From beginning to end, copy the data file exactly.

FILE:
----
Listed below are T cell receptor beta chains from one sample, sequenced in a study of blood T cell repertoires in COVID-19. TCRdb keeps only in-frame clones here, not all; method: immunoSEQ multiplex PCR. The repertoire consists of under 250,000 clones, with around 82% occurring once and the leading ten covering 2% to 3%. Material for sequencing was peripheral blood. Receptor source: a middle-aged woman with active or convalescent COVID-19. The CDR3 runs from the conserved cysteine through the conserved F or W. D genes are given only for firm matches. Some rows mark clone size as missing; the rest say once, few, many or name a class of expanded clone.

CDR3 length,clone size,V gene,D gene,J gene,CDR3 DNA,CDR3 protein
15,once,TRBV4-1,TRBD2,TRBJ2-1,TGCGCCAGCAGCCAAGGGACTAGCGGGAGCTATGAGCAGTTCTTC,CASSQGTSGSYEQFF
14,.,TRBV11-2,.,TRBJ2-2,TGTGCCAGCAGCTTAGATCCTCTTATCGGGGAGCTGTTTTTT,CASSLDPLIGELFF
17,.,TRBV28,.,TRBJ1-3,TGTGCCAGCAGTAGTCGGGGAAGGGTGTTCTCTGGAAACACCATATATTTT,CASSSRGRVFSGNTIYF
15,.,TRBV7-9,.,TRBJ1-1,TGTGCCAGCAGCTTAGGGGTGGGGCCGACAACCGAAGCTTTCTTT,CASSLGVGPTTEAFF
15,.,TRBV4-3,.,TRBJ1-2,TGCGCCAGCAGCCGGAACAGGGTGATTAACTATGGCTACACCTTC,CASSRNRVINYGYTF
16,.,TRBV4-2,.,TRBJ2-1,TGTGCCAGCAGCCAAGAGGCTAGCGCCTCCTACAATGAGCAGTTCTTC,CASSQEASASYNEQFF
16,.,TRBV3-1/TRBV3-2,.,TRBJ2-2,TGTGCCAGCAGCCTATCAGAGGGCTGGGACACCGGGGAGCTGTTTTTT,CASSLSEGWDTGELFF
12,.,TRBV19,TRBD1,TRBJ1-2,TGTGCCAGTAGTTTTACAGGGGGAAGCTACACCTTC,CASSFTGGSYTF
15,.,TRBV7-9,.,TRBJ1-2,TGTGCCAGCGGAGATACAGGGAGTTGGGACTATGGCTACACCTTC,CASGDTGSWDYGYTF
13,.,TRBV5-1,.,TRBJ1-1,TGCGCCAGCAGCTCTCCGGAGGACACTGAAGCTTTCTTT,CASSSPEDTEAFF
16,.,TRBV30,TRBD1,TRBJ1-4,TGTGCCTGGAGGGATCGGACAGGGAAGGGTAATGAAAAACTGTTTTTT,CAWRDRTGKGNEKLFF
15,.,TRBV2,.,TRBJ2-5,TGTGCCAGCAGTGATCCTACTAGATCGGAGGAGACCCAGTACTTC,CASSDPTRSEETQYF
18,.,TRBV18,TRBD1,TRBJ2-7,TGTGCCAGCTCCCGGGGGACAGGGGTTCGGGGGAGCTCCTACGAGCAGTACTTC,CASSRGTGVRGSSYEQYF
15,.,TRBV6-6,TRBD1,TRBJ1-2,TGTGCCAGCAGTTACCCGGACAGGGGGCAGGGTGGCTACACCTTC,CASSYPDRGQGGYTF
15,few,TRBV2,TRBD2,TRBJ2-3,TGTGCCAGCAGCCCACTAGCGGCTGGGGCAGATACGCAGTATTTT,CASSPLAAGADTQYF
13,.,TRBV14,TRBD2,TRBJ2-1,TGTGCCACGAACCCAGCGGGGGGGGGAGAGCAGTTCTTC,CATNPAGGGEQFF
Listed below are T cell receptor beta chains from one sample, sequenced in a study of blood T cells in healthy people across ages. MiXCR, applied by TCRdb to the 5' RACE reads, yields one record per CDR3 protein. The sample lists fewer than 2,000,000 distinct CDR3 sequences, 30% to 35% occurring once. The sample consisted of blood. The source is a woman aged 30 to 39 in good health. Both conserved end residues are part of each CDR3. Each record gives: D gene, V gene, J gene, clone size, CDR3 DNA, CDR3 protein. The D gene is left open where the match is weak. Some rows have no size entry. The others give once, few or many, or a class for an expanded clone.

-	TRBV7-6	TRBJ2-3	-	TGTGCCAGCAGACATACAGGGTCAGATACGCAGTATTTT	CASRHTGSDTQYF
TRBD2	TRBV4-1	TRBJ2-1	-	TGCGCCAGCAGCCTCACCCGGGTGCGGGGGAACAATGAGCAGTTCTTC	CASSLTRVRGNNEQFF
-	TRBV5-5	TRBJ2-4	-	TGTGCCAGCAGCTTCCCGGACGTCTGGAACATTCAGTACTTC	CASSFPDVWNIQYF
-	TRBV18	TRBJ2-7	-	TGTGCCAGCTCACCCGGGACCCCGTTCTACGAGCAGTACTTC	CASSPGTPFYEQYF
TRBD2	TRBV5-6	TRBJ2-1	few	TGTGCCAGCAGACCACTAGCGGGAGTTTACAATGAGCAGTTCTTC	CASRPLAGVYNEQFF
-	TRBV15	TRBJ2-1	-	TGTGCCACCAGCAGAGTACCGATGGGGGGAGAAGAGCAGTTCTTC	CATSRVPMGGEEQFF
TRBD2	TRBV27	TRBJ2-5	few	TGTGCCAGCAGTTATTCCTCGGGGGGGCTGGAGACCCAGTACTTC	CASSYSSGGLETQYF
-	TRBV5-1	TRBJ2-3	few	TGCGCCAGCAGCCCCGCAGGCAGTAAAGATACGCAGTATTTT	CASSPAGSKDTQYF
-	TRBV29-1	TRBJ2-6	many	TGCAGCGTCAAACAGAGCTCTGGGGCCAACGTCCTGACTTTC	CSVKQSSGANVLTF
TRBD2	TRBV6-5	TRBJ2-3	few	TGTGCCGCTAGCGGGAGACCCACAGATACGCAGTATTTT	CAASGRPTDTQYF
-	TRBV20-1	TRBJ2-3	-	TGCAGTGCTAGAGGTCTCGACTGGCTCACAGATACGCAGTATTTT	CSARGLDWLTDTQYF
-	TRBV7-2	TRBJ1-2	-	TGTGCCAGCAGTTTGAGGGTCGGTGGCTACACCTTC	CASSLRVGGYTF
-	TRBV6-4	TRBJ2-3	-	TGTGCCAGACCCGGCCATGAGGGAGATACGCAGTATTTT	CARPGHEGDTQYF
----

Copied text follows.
Listed below are T cell receptor beta chains from one sample, sequenced in a study of blood T cell repertoires in COVID-19. TCRdb keeps only in-frame clones here, not all; method: immunoSEQ multiplex PCR. The repertoire consists of under 250,000 clones, with around 82% occurring once and the leading ten covering 2% to 3%. Material for sequencing was peripheral blood. Receptor source: a middle-aged woman with active or convalescent COVID-19. The CDR3 runs from the conserved cysteine through the conserved F or W. D genes are given only for firm matches. Some rows mark clone size as missing; the rest say once, few, many or name a class of expanded clone.

CDR3 length,clone size,V gene,D gene,J gene,CDR3 DNA,CDR3 protein
15,once,TRBV4-1,TRBD2,TRBJ2-1,TGCGCCAGCAGCCAAGGGACTAGCGGGAGCTATGAGCAGTTCTTC,CASSQGTSGSYEQFF
14,.,TRBV11-2,.,TRBJ2-2,TGTGCCAGCAGCTTAGATCCTCTTATCGGGGAGCTGTTTTTT,CASSLDPLIGELFF
17,.,TRBV28,.,TRBJ1-3,TGTGCCAGCAGTAGTCGGGGAAGGGTGTTCTCTGGAAACACCATATATTTT,CASSSRGRVFSGNTIYF
15,.,TRBV7-9,.,TRBJ1-1,TGTGCCAGCAGCTTAGGGGTGGGGCCGACAACCGAAGCTTTCTTT,CASSLGVGPTTEAFF
15,.,TRBV4-3,.,TRBJ1-2,TGCGCCAGCAGCCGGAACAGGGTGATTAACTATGGCTACACCTTC,CASSRNRVINYGYTF
16,.,TRBV4-2,.,TRBJ2-1,TGTGCCAGCAGCCAAGAGGCTAGCGCCTCCTACAATGAGCAGTTCTTC,CASSQEASASYNEQFF
16,.,TRBV3-1/TRBV3-2,.,TRBJ2-2,TGTGCCAGCAGCCTATCAGAGGGCTGGGACACCGGGGAGCTGTTTTTT,CASSLSEGWDTGELFF
12,.,TRBV19,TRBD1,TRBJ1-2,TGTGCCAGTAGTTTTACAGGGGGAAGCTACACCTTC,CASSFTGGSYTF
15,.,TRBV7-9,.,TRBJ1-2,TGTGCCAGCGGAGATACAGGGAGTTGGGACTATGGCTACACCTTC,CASGDTGSWDYGYTF
13,.,TRBV5-1,.,TRBJ1-1,TGCGCCAGCAGCTCTCCGGAGGACACTGAAGCTTTCTTT,CASSSPEDTEAFF
16,.,TRBV30,TRBD1,TRBJ1-4,TGTGCCTGGAGGGATCGGACAGGGAAGGGTAATGAAAAACTGTTTTTT,CAWRDRTGKGNEKLFF
15,.,TRBV2,.,TRBJ2-5,TGTGCCAGCAGTGATCCTACTAGATCGGAGGAGACCCAGTACTTC,CASSDPTRSEETQYF
18,.,TRBV18,TRBD1,TRBJ2-7,TGTGCCAGCTCCCGGGGGACAGGGGTTCGGGGGAGCTCCTACGAGCAGTACTTC,CASSRGTGVRGSSYEQYF
15,.,TRBV6-6,TRBD1,TRBJ1-2,TGTGCCAGCAGTTACCCGGACAGGGGGCAGGGTGGCTACACCTTC,CASSYPDRGQGGYTF
15,few,TRBV2,TRBD2,TRBJ2-3,TGTGCCAGCAGCCCACTAGCGGCTGGGGCAGATACGCAGTATTTT,CASSPLAAGADTQYF
13,.,TRBV14,TRBD2,TRBJ2-1,TGTGCCACGAACCCAGCGGGGGGGGGAGAGCAGTTCTTC,CATNPAGGGEQFF
Listed below are T cell receptor beta chains from one sample, sequenced in a study of blood T cells in healthy people across ages. MiXCR, applied by TCRdb to the 5' RACE reads, yields one record per CDR3 protein. The sample lists fewer than 2,000,000 distinct CDR3 sequences, 30% to 35% occurring once. The sample consisted of blood. The source is a woman aged 30 to 39 in good health. Both conserved end residues are part of each CDR3. Each record gives: D gene, V gene, J gene, clone size, CDR3 DNA, CDR3 protein. The D gene is left open where the match is weak. Some rows have no size entry. The others give once, few or many, or a class for an expanded clone.

-	TRBV7-6	TRBJ2-3	-	TGTGCCAGCAGACATACAGGGTCAGATACGCAGTATTTT	CASRHTGSDTQYF
TRBD2	TRBV4-1	TRBJ2-1	-	TGCGCCAGCAGCCTCACCCGGGTGCGGGGGAACAATGAGCAGTTCTTC	CASSLTRVRGNNEQFF
-	TRBV5-5	TRBJ2-4	-	TGTGCCAGCAGCTTCCCGGACGTCTGGAACATTCAGTACTTC	CASSFPDVWNIQYF
-	TRBV18	TRBJ2-7	-	TGTGCCAGCTCACCCGGGACCCCGTTCTACGAGCAGTACTTC	CASSPGTPFYEQYF
TRBD2	TRBV5-6	TRBJ2-1	few	TGTGCCAGCAGACCACTAGCGGGAGTTTACAATGAGCAGTTCTTC	CASRPLAGVYNEQFF
-	TRBV15	TRBJ2-1	-	TGTGCCACCAGCAGAGTACCGATGGGGGGAGAAGAGCAGTTCTTC	CATSRVPMGGEEQFF
TRBD2	TRBV27	TRBJ2-5	few	TGTGCCAGCAGTTATTCCTCGGGGGGGCTGGAGACCCAGTACTTC	CASSYSSGGLETQYF
-	TRBV5-1	TRBJ2-3	few	TGCGCCAGCAGCCCCGCAGGCAGTAAAGATACGCAGTATTTT	CASSPAGSKDTQYF
-	TRBV29-1	TRBJ2-6	many	TGCAGCGTCAAACAGAGCTCTGGGGCCAACGTCCTGACTTTC	CSVKQSSGANVLTF
TRBD2	TRBV6-5	TRBJ2-3	few	TGTGCCGCTAGCGGGAGACCCACAGATACGCAGTATTTT	CAASGRPTDTQYF
-	TRBV20-1	TRBJ2-3	-	TGCAGTGCTAGAGGTCTCGACTGGCTCACAGATACGCAGTATTTT	CSARGLDWLTDTQYF
-	TRBV7-2	TRBJ1-2	-	TGTGCCAGCAGTTTGAGGGTCGGTGGCTACACCTTC	CASSLRVGGYTF
-	TRBV6-4	TRBJ2-3	-	TGTGCCAGACCCGGCCATGAGGGAGATACGCAGTATTTT	CARPGHEGDTQYF